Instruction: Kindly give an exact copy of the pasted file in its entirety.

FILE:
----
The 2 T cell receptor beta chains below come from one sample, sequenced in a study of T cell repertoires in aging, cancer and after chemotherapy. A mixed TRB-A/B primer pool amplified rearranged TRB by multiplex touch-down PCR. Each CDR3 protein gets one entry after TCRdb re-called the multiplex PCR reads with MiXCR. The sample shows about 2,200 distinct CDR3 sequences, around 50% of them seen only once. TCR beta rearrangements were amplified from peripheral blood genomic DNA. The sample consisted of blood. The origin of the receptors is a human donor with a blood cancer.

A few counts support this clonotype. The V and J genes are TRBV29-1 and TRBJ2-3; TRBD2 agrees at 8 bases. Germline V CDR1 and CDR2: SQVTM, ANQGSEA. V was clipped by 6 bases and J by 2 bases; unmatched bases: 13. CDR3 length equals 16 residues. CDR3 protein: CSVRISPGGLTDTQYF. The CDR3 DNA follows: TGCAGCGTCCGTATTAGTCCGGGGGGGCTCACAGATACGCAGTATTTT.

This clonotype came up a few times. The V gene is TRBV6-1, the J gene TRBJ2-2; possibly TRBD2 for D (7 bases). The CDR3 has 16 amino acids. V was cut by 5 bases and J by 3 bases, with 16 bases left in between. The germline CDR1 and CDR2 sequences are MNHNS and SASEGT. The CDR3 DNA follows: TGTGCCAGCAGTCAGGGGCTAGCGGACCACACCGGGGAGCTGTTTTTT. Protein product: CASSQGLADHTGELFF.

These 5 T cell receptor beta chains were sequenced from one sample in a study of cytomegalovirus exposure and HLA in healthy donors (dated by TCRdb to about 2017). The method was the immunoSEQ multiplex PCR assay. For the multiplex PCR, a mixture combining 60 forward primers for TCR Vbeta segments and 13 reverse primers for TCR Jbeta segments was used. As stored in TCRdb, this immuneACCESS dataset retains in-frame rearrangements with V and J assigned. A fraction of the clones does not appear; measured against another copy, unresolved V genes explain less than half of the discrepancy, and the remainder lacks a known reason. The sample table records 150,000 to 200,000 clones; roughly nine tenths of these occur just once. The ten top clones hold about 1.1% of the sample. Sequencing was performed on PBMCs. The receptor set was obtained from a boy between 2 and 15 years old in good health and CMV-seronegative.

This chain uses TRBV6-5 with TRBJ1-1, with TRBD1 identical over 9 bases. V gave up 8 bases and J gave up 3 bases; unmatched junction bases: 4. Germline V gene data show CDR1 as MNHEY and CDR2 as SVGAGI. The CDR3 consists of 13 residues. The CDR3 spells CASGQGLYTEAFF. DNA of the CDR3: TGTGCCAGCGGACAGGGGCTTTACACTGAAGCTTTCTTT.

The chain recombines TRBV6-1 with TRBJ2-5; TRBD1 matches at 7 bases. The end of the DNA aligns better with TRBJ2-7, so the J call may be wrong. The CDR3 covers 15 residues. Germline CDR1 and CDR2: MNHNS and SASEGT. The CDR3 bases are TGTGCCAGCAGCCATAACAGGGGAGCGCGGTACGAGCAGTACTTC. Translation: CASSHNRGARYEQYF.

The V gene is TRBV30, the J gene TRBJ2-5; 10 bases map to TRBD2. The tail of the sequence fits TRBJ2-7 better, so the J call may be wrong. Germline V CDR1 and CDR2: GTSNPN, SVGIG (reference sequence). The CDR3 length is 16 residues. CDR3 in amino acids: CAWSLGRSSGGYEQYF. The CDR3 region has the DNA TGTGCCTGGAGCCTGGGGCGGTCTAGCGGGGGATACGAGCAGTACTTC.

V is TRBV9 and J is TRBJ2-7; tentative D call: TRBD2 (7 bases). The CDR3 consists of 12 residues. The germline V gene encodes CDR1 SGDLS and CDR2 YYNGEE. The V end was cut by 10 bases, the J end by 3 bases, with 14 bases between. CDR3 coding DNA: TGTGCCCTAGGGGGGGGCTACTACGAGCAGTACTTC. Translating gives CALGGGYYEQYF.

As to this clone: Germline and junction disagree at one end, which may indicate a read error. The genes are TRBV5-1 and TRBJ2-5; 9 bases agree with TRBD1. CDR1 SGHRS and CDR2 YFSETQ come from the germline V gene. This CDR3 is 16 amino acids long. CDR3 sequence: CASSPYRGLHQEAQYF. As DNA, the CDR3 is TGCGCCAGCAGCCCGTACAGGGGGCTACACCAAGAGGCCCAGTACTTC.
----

The 2 T cell receptor beta chains below come from one sample, sequenced in a study of T cell repertoires in aging, cancer and after chemotherapy. A mixed TRB-A/B primer pool amplified rearranged TRB by multiplex touch-down PCR. Each CDR3 protein gets one entry after TCRdb re-called the multiplex PCR reads with MiXCR. The sample shows about 2,200 distinct CDR3 sequences, around 50% of them seen only once. TCR beta rearrangements were amplified from peripheral blood genomic DNA. The sample consisted of blood. The origin of the receptors is a human donor with a blood cancer.

A few counts support this clonotype. The V and J genes are TRBV29-1 and TRBJ2-3; TRBD2 agrees at 8 bases. Germline V CDR1 and CDR2: SQVTM, ANQGSEA. V was clipped by 6 bases and J by 2 bases; unmatched bases: 13. CDR3 length equals 16 residues. CDR3 protein: CSVRISPGGLTDTQYF. The CDR3 DNA follows: TGCAGCGTCCGTATTAGTCCGGGGGGGCTCACAGATACGCAGTATTTT.

This clonotype came up a few times. The V gene is TRBV6-1, the J gene TRBJ2-2; possibly TRBD2 for D (7 bases). The CDR3 has 16 amino acids. V was cut by 5 bases and J by 3 bases, with 16 bases left in between. The germline CDR1 and CDR2 sequences are MNHNS and SASEGT. The CDR3 DNA follows: TGTGCCAGCAGTCAGGGGCTAGCGGACCACACCGGGGAGCTGTTTTTT. Protein product: CASSQGLADHTGELFF.

These 5 T cell receptor beta chains were sequenced from one sample in a study of cytomegalovirus exposure and HLA in healthy donors (dated by TCRdb to about 2017). The method was the immunoSEQ multiplex PCR assay. For the multiplex PCR, a mixture combining 60 forward primers for TCR Vbeta segments and 13 reverse primers for TCR Jbeta segments was used. As stored in TCRdb, this immuneACCESS dataset retains in-frame rearrangements with V and J assigned. A fraction of the clones does not appear; measured against another copy, unresolved V genes explain less than half of the discrepancy, and the remainder lacks a known reason. The sample table records 150,000 to 200,000 clones; roughly nine tenths of these occur just once. The ten top clones hold about 1.1% of the sample. Sequencing was performed on PBMCs. The receptor set was obtained from a boy between 2 and 15 years old in good health and CMV-seronegative.

This chain uses TRBV6-5 with TRBJ1-1, with TRBD1 identical over 9 bases. V gave up 8 bases and J gave up 3 bases; unmatched junction bases: 4. Germline V gene data show CDR1 as MNHEY and CDR2 as SVGAGI. The CDR3 consists of 13 residues. The CDR3 spells CASGQGLYTEAFF. DNA of the CDR3: TGTGCCAGCGGACAGGGGCTTTACACTGAAGCTTTCTTT.

The chain recombines TRBV6-1 with TRBJ2-5; TRBD1 matches at 7 bases. The end of the DNA aligns better with TRBJ2-7, so the J call may be wrong. The CDR3 covers 15 residues. Germline CDR1 and CDR2: MNHNS and SASEGT. The CDR3 bases are TGTGCCAGCAGCCATAACAGGGGAGCGCGGTACGAGCAGTACTTC. Translation: CASSHNRGARYEQYF.

The V gene is TRBV30, the J gene TRBJ2-5; 10 bases map to TRBD2. The tail of the sequence fits TRBJ2-7 better, so the J call may be wrong. Germline V CDR1 and CDR2: GTSNPN, SVGIG (reference sequence). The CDR3 length is 16 residues. CDR3 in amino acids: CAWSLGRSSGGYEQYF. The CDR3 region has the DNA TGTGCCTGGAGCCTGGGGCGGTCTAGCGGGGGATACGAGCAGTACTTC.

V is TRBV9 and J is TRBJ2-7; tentative D call: TRBD2 (7 bases). The CDR3 consists of 12 residues. The germline V gene encodes CDR1 SGDLS and CDR2 YYNGEE. The V end was cut by 10 bases, the J end by 3 bases, with 14 bases between. CDR3 coding DNA: TGTGCCCTAGGGGGGGGCTACTACGAGCAGTACTTC. Translating gives CALGGGYYEQYF.

As to this clone: Germline and junction disagree at one end, which may indicate a read error. The genes are TRBV5-1 and TRBJ2-5; 9 bases agree with TRBD1. CDR1 SGHRS and CDR2 YFSETQ come from the germline V gene. This CDR3 is 16 amino acids long. CDR3 sequence: CASSPYRGLHQEAQYF. As DNA, the CDR3 is TGCGCCAGCAGCCCGTACAGGGGGCTACACCAAGAGGCCCAGTACTTC.